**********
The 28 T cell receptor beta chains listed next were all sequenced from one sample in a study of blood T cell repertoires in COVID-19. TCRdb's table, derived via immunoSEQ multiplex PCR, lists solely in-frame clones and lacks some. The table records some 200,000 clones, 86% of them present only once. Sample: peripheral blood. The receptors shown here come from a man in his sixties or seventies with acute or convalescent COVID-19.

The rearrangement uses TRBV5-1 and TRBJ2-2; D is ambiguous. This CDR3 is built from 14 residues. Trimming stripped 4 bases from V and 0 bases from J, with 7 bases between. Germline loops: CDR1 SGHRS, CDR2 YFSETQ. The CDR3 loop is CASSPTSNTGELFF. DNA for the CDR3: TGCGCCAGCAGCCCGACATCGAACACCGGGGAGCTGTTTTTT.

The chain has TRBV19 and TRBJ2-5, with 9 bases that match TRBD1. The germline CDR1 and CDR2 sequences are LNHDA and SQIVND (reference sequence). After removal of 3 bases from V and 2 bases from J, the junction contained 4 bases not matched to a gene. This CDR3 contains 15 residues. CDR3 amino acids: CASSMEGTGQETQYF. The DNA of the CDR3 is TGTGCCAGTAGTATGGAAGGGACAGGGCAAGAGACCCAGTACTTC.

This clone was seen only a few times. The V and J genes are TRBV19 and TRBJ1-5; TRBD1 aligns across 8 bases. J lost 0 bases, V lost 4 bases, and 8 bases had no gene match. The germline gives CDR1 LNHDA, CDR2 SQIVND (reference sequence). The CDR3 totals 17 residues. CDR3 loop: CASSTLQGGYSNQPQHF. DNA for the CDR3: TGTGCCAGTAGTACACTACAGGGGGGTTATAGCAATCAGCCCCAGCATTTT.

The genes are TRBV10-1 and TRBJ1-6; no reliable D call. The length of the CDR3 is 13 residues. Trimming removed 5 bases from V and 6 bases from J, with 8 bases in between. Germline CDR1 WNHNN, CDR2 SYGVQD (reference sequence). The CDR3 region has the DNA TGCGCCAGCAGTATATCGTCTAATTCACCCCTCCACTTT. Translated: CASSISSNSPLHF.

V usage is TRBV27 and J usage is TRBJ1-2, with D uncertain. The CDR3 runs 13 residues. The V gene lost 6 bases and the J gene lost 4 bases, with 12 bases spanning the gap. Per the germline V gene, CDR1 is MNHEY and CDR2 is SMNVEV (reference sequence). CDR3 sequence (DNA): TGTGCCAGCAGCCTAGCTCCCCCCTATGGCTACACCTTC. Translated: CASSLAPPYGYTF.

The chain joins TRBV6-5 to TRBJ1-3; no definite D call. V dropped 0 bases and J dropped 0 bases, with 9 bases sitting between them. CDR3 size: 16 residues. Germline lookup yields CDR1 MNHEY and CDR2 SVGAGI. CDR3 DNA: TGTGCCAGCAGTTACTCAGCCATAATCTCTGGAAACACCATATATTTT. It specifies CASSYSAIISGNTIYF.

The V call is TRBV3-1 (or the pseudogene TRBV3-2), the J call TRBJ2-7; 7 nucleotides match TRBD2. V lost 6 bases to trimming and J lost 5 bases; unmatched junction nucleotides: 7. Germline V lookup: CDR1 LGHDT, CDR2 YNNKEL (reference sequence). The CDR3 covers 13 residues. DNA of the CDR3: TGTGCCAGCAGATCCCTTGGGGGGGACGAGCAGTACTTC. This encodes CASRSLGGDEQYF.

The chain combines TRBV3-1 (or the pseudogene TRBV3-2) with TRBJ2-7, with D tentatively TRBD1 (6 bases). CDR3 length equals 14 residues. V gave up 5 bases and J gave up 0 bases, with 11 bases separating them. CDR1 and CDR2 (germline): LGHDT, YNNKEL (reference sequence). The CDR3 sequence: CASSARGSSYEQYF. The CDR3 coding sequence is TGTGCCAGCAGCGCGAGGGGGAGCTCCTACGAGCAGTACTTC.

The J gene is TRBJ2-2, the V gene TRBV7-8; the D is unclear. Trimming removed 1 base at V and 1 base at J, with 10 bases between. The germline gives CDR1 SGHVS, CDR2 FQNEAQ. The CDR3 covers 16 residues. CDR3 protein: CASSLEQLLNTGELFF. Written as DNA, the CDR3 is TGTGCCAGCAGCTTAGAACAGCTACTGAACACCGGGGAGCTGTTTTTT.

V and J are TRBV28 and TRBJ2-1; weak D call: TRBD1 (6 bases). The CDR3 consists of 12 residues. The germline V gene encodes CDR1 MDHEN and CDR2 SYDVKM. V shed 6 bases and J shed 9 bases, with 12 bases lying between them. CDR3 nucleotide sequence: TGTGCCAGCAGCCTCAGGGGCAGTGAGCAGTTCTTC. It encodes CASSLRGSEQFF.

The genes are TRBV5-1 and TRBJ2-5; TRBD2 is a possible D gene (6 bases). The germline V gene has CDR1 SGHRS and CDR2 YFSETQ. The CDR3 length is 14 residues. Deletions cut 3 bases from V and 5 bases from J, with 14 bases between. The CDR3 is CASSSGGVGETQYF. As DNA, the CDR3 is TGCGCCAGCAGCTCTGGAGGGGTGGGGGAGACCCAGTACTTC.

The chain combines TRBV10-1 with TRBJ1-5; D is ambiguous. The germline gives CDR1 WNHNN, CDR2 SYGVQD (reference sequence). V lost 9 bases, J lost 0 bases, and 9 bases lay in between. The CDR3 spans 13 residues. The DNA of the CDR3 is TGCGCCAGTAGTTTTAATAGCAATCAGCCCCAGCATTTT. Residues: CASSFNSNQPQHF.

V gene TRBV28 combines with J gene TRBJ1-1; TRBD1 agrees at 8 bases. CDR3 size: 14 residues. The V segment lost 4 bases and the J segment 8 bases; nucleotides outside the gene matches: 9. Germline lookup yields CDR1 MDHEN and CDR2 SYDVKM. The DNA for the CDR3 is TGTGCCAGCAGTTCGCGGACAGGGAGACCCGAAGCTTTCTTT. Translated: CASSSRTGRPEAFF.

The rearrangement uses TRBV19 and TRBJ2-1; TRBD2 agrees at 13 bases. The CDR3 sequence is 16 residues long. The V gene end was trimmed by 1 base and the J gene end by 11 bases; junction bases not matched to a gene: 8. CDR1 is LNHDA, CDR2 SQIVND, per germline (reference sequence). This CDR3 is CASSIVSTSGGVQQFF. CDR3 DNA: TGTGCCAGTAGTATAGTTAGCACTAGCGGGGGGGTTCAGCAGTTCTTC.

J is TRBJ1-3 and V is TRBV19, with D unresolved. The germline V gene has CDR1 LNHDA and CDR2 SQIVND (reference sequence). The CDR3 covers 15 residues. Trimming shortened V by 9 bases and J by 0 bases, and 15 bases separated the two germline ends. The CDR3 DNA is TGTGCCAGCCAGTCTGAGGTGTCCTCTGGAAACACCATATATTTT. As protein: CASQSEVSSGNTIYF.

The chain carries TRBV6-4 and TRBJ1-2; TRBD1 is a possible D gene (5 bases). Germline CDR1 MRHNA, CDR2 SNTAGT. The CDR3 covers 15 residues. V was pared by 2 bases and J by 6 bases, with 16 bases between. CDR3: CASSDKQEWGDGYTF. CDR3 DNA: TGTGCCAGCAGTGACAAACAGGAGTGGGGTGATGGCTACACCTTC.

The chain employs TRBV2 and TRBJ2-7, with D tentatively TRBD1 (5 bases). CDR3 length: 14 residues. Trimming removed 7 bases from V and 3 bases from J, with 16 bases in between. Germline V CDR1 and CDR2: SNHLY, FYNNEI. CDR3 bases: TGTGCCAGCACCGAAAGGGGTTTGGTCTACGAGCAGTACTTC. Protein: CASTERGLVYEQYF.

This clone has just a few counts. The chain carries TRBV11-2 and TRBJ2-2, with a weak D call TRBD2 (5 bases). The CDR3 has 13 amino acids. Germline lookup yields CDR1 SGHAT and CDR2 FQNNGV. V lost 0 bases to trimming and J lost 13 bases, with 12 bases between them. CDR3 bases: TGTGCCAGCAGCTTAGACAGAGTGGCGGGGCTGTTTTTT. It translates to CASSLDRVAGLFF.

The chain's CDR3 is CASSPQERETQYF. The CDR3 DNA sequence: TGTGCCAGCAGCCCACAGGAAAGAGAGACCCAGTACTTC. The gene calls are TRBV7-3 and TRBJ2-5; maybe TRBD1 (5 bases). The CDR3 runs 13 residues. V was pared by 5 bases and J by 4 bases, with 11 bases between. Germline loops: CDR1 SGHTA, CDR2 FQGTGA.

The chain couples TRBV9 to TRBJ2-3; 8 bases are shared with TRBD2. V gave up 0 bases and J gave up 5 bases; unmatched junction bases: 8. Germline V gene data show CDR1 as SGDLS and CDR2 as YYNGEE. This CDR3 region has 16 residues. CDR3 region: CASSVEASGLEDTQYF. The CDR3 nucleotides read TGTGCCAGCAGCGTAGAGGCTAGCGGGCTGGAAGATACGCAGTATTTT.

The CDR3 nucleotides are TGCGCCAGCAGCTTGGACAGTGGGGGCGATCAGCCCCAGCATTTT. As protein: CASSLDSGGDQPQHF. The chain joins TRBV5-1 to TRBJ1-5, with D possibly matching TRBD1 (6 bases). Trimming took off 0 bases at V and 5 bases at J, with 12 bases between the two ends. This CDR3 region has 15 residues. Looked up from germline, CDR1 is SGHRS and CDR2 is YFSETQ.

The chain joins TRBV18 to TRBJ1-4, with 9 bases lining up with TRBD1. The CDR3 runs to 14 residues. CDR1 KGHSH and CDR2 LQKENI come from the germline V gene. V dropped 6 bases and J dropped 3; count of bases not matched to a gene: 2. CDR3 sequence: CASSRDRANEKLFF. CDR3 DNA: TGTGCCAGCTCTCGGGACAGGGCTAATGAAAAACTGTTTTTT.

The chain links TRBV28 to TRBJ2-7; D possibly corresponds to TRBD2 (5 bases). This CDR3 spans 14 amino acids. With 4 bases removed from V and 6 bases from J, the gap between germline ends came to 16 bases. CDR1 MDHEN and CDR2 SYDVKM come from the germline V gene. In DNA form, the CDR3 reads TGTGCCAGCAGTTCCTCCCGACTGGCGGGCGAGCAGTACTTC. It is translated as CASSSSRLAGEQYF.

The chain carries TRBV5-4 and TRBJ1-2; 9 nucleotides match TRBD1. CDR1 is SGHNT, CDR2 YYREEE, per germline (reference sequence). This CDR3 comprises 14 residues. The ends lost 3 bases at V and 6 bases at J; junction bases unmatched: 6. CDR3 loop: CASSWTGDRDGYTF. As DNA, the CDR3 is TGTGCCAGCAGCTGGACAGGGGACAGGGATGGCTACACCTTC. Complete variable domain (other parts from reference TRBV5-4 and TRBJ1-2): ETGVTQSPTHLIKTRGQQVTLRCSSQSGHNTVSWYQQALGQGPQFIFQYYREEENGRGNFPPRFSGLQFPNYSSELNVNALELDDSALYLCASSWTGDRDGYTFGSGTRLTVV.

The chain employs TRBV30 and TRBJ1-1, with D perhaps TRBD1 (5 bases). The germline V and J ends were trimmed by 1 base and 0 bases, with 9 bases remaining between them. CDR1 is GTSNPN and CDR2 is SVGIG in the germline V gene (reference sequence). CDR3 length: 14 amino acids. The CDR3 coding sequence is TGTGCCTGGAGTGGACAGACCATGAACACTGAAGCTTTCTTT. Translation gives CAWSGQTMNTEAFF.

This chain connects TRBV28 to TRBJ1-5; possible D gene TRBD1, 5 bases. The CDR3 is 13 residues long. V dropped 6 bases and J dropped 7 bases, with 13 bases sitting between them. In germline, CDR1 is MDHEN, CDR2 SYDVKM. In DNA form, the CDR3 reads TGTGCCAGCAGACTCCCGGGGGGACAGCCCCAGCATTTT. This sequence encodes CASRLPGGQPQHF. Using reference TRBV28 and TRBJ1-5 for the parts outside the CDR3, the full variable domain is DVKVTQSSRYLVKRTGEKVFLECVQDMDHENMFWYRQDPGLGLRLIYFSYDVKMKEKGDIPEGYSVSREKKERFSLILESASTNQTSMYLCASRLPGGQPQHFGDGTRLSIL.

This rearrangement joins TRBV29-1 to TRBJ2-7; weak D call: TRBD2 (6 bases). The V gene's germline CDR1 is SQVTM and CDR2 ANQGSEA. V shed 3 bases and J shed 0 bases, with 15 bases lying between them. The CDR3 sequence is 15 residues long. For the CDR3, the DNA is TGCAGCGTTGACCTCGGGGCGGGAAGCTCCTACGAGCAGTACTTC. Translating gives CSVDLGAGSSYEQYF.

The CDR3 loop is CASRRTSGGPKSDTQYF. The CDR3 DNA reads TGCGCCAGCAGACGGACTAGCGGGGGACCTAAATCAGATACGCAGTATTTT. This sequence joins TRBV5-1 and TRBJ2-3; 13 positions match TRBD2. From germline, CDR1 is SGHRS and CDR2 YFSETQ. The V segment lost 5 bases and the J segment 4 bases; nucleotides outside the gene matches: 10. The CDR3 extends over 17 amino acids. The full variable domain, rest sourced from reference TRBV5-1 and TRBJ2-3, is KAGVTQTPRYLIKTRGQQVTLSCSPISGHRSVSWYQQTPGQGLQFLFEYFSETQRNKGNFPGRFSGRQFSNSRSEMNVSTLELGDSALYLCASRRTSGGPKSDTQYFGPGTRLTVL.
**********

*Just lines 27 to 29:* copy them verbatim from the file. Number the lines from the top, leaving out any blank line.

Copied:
This chain connects TRBV28 to TRBJ1-5; possible D gene TRBD1, 5 bases. The CDR3 is 13 residues long. V dropped 6 bases and J dropped 7 bases, with 13 bases sitting between them. In germline, CDR1 is MDHEN, CDR2 SYDVKM. In DNA form, the CDR3 reads TGTGCCAGCAGACTCCCGGGGGGACAGCCCCAGCATTTT. This sequence encodes CASRLPGGQPQHF. Using reference TRBV28 and TRBJ1-5 for the parts outside the CDR3, the full variable domain is DVKVTQSSRYLVKRTGEKVFLECVQDMDHENMFWYRQDPGLGLRLIYFSYDVKMKEKGDIPEGYSVSREKKERFSLILESASTNQTSMYLCASRLPGGQPQHFGDGTRLSIL.

This rearrangement joins TRBV29-1 to TRBJ2-7; weak D call: TRBD2 (6 bases). The V gene's germline CDR1 is SQVTM and CDR2 ANQGSEA. V shed 3 bases and J shed 0 bases, with 15 bases lying between them. The CDR3 sequence is 15 residues long. For the CDR3, the DNA is TGCAGCGTTGACCTCGGGGCGGGAAGCTCCTACGAGCAGTACTTC. Translating gives CSVDLGAGSSYEQYF.

The CDR3 loop is CASRRTSGGPKSDTQYF. The CDR3 DNA reads TGCGCCAGCAGACGGACTAGCGGGGGACCTAAATCAGATACGCAGTATTTT. This sequence joins TRBV5-1 and TRBJ2-3; 13 positions match TRBD2. From germline, CDR1 is SGHRS and CDR2 YFSETQ. The V segment lost 5 bases and the J segment 4 bases; nucleotides outside the gene matches: 10. The CDR3 extends over 17 amino acids. The full variable domain, rest sourced from reference TRBV5-1 and TRBJ2-3, is KAGVTQTPRYLIKTRGQQVTLSCSPISGHRSVSWYQQTPGQGLQFLFEYFSETQRNKGNFPGRFSGRQFSNSRSEMNVSTLELGDSALYLCASRRTSGGPKSDTQYFGPGTRLTVL.